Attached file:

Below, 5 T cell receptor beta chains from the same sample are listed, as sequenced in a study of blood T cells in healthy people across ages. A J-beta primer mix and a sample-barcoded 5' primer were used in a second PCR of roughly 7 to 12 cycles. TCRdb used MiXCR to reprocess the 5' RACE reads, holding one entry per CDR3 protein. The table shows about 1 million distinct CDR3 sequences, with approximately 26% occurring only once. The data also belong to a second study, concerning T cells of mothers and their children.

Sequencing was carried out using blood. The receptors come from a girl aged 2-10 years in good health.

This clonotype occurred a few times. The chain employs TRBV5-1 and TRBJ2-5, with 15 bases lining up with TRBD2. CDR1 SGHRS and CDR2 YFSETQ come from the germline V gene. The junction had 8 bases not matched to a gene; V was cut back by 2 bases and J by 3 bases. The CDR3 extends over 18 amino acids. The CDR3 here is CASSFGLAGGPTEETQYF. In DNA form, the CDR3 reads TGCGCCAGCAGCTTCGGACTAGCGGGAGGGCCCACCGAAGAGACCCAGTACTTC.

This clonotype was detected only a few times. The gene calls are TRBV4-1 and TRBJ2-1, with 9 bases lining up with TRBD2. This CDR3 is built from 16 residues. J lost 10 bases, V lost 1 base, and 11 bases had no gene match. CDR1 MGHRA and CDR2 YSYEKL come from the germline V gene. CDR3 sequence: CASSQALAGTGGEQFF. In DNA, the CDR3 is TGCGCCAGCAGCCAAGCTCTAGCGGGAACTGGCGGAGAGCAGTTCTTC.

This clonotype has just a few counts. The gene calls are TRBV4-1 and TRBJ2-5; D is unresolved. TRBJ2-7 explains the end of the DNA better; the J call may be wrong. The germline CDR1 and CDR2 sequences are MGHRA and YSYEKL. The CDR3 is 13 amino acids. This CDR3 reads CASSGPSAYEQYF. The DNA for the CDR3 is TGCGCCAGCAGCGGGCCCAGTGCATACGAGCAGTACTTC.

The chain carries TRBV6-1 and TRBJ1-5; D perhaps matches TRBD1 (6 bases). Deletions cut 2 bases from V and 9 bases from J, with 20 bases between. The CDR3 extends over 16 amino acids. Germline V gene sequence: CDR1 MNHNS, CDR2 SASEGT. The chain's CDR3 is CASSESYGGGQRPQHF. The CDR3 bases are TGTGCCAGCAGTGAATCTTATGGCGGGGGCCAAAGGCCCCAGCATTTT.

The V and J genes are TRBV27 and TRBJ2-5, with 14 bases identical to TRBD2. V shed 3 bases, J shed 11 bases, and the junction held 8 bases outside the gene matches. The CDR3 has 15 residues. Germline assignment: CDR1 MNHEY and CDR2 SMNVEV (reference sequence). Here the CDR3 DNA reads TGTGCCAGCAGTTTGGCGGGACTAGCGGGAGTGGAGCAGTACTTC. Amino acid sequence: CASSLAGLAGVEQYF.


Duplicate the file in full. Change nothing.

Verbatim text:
Below, 5 T cell receptor beta chains from the same sample are listed, as sequenced in a study of blood T cells in healthy people across ages. A J-beta primer mix and a sample-barcoded 5' primer were used in a second PCR of roughly 7 to 12 cycles. TCRdb used MiXCR to reprocess the 5' RACE reads, holding one entry per CDR3 protein. The table shows about 1 million distinct CDR3 sequences, with approximately 26% occurring only once. The data also belong to a second study, concerning T cells of mothers and their children.

Sequencing was carried out using blood. The receptors come from a girl aged 2-10 years in good health.

This clonotype occurred a few times. The chain employs TRBV5-1 and TRBJ2-5, with 15 bases lining up with TRBD2. CDR1 SGHRS and CDR2 YFSETQ come from the germline V gene. The junction had 8 bases not matched to a gene; V was cut back by 2 bases and J by 3 bases. The CDR3 extends over 18 amino acids. The CDR3 here is CASSFGLAGGPTEETQYF. In DNA form, the CDR3 reads TGCGCCAGCAGCTTCGGACTAGCGGGAGGGCCCACCGAAGAGACCCAGTACTTC.

This clonotype was detected only a few times. The gene calls are TRBV4-1 and TRBJ2-1, with 9 bases lining up with TRBD2. This CDR3 is built from 16 residues. J lost 10 bases, V lost 1 base, and 11 bases had no gene match. CDR1 MGHRA and CDR2 YSYEKL come from the germline V gene. CDR3 sequence: CASSQALAGTGGEQFF. In DNA, the CDR3 is TGCGCCAGCAGCCAAGCTCTAGCGGGAACTGGCGGAGAGCAGTTCTTC.

This clonotype has just a few counts. The gene calls are TRBV4-1 and TRBJ2-5; D is unresolved. TRBJ2-7 explains the end of the DNA better; the J call may be wrong. The germline CDR1 and CDR2 sequences are MGHRA and YSYEKL. The CDR3 is 13 amino acids. This CDR3 reads CASSGPSAYEQYF. The DNA for the CDR3 is TGCGCCAGCAGCGGGCCCAGTGCATACGAGCAGTACTTC.

The chain carries TRBV6-1 and TRBJ1-5; D perhaps matches TRBD1 (6 bases). Deletions cut 2 bases from V and 9 bases from J, with 20 bases between. The CDR3 extends over 16 amino acids. Germline V gene sequence: CDR1 MNHNS, CDR2 SASEGT. The chain's CDR3 is CASSESYGGGQRPQHF. The CDR3 bases are TGTGCCAGCAGTGAATCTTATGGCGGGGGCCAAAGGCCCCAGCATTTT.

The V and J genes are TRBV27 and TRBJ2-5, with 14 bases identical to TRBD2. V shed 3 bases, J shed 11 bases, and the junction held 8 bases outside the gene matches. The CDR3 has 15 residues. Germline assignment: CDR1 MNHEY and CDR2 SMNVEV (reference sequence). Here the CDR3 DNA reads TGTGCCAGCAGTTTGGCGGGACTAGCGGGAGTGGAGCAGTACTTC. Amino acid sequence: CASSLAGLAGVEQYF.